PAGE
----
Big Brother may be on your tail. Be afraid. Be very afraid.
Even if your conscience is as clear as Timmy T's, a recent court decision may have upset the already unsteady apple cart of Constitutional freedoms, and your right to privacy may well be on the line.
More on that in just a sec.
First, however, just what is the Fourth Amendment and what precious rights is it meant to preserve and protect?
The Fourth, like many of its Constitutional brethren, is surprisingly brief. It provides, in whole, that, "The right of the people to be secure in their persons, houses, papers, and effects, against unreasonable searches and seizures, shall not be violated, and no Warrants shall issue, but upon probable cause, supported by Oath or affirmation, and particularly describing the place to be searched, and the persons or things to be seized."
However short and pithy, the Fourth says a mouthful as it assures each citizen a fundamental right to privacy and the right to be secure from heavy-handed police state tactics.
Thankfully, we live in a nation where ham-handed policing has historically been rare. And yet our Constitutional freedoms must be jealously guarded. A little creeping retraction of our rights can, if we shrug and look the other way, lead inexorably to Airstrip One (hey, look it up!).
What, then, has my undies in a bunch?
It's this: GPS, the global positioning devices that have seemingly become as common as the common cold. If plopped under the chassis of your ride by the local constabulary, for example, does its use amount to a "search" as contemplated by the Fourth Amendment and, if so, before affixing it, must your local law enforcement officer first hie it to a judge, establish probable cause, and secure a warrant? Even so, might its use be "unreasonable" as envisaged by the Fourth? And, by the way, how long can law enforcement leave the darn thing on without intruding on your rights?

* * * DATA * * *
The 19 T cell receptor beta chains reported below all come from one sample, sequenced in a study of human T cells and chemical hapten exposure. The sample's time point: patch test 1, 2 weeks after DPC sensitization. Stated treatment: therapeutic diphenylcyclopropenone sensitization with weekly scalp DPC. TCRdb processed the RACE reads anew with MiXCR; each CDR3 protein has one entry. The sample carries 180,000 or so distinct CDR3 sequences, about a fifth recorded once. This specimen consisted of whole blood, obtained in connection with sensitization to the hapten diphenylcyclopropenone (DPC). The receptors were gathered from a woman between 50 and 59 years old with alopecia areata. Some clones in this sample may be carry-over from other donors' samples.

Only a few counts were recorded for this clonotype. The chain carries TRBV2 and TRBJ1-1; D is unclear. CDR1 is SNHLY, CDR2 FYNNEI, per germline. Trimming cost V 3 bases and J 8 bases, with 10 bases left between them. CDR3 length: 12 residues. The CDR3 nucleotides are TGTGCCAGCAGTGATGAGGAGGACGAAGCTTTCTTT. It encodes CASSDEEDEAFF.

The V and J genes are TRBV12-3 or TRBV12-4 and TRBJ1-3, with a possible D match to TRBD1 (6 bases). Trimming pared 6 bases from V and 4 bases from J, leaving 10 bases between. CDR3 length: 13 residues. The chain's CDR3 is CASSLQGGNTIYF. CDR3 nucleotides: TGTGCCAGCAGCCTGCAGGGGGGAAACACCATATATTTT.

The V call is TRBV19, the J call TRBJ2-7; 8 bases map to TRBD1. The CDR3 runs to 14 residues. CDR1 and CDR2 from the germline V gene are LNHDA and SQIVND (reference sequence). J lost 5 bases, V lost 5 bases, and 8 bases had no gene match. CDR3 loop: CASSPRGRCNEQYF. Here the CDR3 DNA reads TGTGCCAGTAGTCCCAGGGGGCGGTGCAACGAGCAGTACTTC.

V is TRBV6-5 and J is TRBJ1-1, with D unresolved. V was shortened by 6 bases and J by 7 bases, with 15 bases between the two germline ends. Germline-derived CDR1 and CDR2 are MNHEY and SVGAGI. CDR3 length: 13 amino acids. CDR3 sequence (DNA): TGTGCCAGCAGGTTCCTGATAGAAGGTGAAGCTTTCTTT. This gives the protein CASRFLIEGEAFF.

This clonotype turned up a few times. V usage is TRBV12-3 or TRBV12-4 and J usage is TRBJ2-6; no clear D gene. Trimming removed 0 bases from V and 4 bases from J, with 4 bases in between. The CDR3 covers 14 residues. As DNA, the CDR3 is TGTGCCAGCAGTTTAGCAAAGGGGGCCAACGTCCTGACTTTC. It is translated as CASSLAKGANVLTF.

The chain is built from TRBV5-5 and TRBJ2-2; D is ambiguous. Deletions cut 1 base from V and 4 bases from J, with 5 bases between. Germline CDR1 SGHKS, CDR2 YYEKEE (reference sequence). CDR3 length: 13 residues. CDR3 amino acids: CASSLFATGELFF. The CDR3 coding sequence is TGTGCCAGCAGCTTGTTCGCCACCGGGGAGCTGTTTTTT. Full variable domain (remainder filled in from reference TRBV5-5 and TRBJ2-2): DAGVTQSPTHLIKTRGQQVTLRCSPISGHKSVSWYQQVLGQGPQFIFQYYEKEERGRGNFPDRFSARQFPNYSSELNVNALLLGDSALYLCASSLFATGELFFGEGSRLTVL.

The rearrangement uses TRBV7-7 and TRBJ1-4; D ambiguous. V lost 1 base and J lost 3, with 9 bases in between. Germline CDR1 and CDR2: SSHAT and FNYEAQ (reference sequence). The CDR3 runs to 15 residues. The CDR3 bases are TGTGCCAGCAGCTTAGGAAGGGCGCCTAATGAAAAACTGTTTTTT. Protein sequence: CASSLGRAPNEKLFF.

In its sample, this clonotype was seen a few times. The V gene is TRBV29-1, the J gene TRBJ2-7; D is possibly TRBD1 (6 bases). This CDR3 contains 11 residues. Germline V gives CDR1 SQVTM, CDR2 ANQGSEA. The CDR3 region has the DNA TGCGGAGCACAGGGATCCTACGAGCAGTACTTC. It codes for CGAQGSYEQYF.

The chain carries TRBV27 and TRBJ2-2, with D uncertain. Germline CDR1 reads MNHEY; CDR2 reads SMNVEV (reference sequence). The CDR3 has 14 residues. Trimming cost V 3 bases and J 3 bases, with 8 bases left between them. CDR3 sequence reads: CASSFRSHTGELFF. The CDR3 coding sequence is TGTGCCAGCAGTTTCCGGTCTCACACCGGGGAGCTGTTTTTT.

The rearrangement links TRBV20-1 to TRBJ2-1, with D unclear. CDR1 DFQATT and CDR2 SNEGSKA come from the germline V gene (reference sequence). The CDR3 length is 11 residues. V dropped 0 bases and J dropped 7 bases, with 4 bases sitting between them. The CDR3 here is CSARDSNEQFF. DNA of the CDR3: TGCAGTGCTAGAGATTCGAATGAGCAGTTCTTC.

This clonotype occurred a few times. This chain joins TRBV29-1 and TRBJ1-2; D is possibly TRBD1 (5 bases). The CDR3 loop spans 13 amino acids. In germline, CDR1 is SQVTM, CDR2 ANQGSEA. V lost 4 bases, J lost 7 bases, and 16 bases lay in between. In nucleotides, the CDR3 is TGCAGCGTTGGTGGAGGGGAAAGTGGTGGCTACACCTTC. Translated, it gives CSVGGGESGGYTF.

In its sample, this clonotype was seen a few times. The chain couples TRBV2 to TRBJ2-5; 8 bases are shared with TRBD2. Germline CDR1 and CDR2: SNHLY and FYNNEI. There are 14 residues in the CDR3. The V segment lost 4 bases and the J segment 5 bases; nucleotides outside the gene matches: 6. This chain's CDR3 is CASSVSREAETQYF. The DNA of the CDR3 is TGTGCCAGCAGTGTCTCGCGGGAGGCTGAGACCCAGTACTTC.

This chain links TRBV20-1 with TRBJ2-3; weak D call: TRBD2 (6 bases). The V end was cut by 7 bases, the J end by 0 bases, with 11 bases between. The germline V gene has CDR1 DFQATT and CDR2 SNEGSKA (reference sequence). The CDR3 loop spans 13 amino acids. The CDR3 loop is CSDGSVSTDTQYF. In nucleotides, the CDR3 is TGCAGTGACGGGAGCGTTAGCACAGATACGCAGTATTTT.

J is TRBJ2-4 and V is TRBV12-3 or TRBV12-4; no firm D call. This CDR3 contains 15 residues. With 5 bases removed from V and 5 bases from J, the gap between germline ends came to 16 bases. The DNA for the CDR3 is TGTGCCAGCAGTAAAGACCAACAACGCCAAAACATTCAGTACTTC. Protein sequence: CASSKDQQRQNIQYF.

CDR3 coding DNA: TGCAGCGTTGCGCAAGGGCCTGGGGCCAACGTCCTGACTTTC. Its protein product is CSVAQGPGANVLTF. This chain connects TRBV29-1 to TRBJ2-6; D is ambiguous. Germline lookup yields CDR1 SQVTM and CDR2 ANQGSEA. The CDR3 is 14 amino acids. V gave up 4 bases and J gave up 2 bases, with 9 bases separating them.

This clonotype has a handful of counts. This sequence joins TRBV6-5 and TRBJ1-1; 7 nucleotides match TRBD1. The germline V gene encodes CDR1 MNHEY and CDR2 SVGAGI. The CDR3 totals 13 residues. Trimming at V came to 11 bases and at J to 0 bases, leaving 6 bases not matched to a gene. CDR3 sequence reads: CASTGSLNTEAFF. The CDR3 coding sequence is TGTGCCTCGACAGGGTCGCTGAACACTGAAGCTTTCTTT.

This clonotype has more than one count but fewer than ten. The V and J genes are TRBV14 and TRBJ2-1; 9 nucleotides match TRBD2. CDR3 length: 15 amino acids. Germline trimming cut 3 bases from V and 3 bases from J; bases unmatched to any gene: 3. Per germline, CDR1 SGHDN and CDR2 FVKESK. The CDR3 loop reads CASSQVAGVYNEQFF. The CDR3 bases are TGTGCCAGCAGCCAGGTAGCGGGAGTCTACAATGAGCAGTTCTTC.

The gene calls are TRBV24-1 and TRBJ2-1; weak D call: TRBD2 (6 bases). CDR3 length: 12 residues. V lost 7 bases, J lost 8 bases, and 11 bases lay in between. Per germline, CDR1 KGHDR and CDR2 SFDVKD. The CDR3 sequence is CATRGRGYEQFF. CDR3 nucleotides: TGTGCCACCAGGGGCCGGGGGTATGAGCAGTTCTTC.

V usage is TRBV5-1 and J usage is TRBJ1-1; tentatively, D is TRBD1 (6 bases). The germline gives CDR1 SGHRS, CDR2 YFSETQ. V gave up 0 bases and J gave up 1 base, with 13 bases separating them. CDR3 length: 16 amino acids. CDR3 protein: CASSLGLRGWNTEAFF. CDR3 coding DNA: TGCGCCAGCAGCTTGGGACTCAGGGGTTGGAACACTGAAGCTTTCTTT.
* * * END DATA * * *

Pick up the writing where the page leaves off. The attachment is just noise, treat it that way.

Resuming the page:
Although historically, the Supreme Court held that in order for a "search" to take place, there must be actually physical penetration onto a site, technology has blurred the line.
As early as 1967 (in Katz v. United States), the Court reconsidered, finding that - hold on a sec! - physical intrusion may not always be required. In Katz, the Court decided that where the government electronically listened to and recorded Katz's words when he used a telephone in a public phone booth, it violated his right to privacy and amounted to a "search and seizure" within the Fourth Amendment, even though the electronic listening device did not penetrate the phone booth walls.
In the 80s, there were mixed Supreme Court decisions regarding early tracking devices. In one key case, a radio transmitter planted in goods was followed on a public roadway. This was found to be constitutional on the grounds that such "bugging" was akin to following the goods with your own senses however "enhanced" those senses might be by the transmitter. The goods were at all times in a public place. There was, accordingly, no reasonable expectation of privacy. In a markedly similar case, however, "bugged" goods found their way into a private residence. The moment they crossed the threshold, all bets were off. The court carved out a clear distinction between "aided" surveillance in the public domain and unlawful surveillance when "bugged" goods came into a private residence where a reasonable expectation of privacy could be presumed.